Trump says he's watching Google 'very closely,' slams CEO Sundar Pichai

The president again accuses Google, without evidence, of anticonservative bias.

Richard Nieva Former senior reporter
Richard Nieva was a senior reporter for CNET News, focusing on Google and Yahoo. He previously worked for PandoDaily and Fortune Magazine, and his writing has appeared in The New York Times, on CNNMoney.com and on CJR.org.
Richard Nieva
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President Donald Trump attacked Google CEO Sundar Pichai in an early-morning tweet storm.

James Martin/CNET

President Donald Trump is again going after Google . In a series of early morning tweets, Trump attacked Google CEO Sundar Pichai and warned the search giant that he's watching the company "very closely" ahead of the 2020 US election. 

Trump said he met with Pichai in the Oval Office and raised questions about Google's role in the 2016 election, as well as the company's artificial intelligence work in China. He also suggested, without evidence, that Google is trying to "illegally subvert" the next election. 

"All very illegal," Trump tweeted. "We are watching Google very closely!"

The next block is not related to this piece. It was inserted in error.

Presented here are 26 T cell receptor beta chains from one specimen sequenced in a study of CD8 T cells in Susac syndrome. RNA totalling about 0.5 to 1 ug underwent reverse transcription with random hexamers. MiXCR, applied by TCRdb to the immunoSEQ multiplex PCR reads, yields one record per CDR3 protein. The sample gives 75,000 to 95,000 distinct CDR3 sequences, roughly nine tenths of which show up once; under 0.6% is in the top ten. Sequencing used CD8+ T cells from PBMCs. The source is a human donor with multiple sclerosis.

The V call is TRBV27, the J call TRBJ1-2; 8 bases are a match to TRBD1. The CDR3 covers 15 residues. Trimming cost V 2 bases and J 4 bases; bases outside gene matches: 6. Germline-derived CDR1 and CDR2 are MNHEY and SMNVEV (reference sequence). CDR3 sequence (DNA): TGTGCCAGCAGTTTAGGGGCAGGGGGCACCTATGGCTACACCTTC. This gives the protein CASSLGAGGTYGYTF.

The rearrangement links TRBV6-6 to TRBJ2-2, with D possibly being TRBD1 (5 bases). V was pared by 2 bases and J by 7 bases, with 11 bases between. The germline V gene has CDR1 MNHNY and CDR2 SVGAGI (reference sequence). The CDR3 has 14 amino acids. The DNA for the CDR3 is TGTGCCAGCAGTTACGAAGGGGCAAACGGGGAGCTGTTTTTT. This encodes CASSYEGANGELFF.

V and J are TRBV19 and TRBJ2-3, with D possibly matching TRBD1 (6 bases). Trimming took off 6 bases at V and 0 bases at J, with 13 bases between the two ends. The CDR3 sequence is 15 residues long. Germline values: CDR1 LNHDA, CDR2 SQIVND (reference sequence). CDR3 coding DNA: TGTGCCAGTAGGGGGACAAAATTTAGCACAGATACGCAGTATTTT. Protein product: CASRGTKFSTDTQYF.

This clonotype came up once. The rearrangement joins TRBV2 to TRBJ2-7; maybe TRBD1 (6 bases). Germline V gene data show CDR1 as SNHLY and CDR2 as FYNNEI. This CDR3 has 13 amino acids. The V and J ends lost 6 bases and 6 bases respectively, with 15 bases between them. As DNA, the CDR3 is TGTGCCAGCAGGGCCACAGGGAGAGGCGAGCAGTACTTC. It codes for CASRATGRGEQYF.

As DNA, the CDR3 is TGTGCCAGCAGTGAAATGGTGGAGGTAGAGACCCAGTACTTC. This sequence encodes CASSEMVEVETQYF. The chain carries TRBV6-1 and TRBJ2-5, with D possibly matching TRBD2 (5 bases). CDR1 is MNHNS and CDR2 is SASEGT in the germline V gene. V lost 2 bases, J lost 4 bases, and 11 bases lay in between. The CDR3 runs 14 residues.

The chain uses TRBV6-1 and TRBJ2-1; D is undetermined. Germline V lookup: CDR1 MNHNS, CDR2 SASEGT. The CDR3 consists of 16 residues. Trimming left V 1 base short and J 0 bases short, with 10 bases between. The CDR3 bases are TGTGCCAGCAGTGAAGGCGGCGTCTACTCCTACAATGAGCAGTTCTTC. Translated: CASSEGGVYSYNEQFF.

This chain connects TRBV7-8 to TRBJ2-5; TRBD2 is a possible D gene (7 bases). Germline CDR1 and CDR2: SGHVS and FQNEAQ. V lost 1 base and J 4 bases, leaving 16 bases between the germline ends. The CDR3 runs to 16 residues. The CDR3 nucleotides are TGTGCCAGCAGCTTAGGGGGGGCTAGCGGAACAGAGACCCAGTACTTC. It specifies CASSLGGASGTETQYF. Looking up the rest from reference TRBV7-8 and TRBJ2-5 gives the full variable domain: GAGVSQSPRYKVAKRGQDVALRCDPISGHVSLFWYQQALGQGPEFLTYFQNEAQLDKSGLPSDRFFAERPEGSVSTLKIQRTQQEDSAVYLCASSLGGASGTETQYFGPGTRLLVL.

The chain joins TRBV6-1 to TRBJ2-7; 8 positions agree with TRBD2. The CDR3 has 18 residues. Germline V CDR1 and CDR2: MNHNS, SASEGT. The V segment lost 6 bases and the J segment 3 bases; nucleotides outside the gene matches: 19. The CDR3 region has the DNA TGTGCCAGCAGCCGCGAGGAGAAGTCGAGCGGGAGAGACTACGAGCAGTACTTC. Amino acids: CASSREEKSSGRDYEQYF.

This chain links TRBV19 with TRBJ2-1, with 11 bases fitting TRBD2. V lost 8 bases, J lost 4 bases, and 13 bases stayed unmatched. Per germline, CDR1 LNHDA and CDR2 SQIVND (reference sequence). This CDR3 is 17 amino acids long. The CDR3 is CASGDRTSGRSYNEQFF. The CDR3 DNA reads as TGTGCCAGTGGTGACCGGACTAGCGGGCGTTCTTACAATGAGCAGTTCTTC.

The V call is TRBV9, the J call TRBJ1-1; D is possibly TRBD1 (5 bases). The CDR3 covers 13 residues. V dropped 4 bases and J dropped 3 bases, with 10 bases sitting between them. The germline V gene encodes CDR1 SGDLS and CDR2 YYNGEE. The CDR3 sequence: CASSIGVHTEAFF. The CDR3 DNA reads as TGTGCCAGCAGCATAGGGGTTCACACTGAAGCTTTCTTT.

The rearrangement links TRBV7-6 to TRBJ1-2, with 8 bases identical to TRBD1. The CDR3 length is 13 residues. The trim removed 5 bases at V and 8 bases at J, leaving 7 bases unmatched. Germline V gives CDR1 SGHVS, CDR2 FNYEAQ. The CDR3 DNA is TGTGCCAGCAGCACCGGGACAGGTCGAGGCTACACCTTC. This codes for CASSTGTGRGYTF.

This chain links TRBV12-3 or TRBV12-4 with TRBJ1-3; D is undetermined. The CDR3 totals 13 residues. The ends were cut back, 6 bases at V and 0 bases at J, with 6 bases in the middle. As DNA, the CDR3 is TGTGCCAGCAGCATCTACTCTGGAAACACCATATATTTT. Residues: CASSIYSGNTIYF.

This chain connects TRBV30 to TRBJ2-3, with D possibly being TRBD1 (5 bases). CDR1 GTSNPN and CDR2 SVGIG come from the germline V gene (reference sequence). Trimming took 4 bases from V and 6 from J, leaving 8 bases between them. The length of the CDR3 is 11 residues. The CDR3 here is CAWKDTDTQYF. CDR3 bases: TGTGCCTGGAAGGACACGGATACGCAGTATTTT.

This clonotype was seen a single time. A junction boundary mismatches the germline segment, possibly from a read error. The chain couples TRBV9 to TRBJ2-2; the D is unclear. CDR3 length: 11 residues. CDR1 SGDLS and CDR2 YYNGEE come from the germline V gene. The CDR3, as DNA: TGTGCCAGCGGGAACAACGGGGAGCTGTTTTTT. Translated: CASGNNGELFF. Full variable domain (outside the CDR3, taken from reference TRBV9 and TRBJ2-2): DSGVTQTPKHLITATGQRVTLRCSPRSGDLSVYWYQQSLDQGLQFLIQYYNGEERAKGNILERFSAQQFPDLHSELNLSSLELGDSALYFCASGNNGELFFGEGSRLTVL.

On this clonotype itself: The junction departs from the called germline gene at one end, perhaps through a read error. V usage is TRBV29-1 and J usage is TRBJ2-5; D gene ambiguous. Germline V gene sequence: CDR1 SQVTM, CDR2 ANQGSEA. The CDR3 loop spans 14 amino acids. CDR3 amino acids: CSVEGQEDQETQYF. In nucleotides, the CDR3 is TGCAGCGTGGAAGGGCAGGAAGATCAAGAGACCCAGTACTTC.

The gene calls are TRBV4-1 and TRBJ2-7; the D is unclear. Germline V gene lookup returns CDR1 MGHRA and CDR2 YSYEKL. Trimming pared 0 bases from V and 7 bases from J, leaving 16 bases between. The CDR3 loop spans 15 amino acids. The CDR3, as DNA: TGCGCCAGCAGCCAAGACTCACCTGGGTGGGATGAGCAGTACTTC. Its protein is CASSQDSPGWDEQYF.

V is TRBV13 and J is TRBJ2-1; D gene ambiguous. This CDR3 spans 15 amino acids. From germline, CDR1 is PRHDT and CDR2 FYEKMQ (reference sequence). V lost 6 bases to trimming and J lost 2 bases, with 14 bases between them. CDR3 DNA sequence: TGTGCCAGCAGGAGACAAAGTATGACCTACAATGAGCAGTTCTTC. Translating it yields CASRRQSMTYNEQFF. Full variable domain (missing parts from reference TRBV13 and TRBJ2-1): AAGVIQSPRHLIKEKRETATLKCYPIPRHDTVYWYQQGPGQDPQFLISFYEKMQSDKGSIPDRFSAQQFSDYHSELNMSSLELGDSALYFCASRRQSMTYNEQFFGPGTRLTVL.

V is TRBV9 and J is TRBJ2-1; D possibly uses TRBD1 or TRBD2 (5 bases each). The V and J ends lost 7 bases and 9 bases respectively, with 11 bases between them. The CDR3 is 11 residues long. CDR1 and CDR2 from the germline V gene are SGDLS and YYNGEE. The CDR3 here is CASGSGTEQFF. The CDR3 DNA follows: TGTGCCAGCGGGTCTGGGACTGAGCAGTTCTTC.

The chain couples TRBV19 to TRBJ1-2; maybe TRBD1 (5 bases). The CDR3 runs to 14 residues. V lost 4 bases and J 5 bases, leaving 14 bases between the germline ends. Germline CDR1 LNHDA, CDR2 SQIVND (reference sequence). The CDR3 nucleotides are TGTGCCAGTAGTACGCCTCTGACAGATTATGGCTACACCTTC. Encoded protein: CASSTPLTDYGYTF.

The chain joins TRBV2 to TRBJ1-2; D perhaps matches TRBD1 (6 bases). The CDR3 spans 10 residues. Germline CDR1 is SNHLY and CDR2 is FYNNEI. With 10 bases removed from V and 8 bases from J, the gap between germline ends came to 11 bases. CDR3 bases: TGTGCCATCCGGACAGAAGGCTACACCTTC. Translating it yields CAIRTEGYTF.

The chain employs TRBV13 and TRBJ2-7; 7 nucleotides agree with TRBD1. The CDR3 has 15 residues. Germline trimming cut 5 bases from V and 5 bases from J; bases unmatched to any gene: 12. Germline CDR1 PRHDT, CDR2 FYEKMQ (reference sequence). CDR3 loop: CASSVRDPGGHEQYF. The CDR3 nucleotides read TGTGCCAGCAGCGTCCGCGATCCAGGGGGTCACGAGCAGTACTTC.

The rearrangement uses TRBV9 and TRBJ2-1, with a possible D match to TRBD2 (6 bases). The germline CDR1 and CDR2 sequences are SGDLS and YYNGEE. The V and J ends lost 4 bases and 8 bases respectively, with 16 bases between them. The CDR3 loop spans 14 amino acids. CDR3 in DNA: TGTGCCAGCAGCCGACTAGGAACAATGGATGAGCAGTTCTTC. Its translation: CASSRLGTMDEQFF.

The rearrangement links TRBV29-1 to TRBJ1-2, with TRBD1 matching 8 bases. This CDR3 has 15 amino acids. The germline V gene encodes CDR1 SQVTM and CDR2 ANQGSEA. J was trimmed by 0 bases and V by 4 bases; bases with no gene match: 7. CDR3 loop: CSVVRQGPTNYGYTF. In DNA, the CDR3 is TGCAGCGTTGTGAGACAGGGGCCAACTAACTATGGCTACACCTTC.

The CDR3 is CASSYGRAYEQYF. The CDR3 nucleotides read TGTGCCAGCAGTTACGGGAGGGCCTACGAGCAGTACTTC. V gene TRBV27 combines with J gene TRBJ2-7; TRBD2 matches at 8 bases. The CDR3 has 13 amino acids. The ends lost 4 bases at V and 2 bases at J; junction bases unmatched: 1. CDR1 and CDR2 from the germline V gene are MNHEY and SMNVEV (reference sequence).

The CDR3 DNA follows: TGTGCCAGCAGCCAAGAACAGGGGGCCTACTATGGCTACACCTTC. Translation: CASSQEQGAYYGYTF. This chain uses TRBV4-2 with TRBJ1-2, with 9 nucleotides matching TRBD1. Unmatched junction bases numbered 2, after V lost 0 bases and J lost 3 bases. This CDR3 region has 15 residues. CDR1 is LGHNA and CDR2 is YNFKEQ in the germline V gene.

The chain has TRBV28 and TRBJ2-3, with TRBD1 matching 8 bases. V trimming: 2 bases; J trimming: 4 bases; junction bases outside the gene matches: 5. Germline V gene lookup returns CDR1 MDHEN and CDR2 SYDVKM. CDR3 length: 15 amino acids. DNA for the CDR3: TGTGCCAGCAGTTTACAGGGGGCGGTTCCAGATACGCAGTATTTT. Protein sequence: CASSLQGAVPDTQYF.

Trump referenced Kevin Cernekee, a former Google engineer and subject of a Wall Street Journal profile last week, who claims he was fired from Google for his conservative views. Google on Tuesday called Cernekee a "disgruntled former employee" and said his statements about the company are "absolutely false."

"We go to great lengths to build our products and enforce our policies in ways that don't take political leanings into account," a spokeswoman said. "Distorting results for political purposes would harm our business and go against our mission of providing helpful content to all of our users."

Trump's accusation of anticonservative bias is a familiar refrain. Last August, Trump claimed that Google's search results were "rigged" to promote negative news stories on Trump. At the time, the president told reporters, "I think Google has really taken advantage of a lot of people." He added, "Google and Twitter and Facebook, they're really treading on very, very troubled territory, and they have to be careful."

Last month, Treasury Secretary Steven Mnuchin said he met with Pichai to discuss the company's work in China. After the meeting, Mnuchin said he and Trump had no security concerns about Google's work in the country. Two days later, though, Trump tweeted that there "may or may not" be security concerns.

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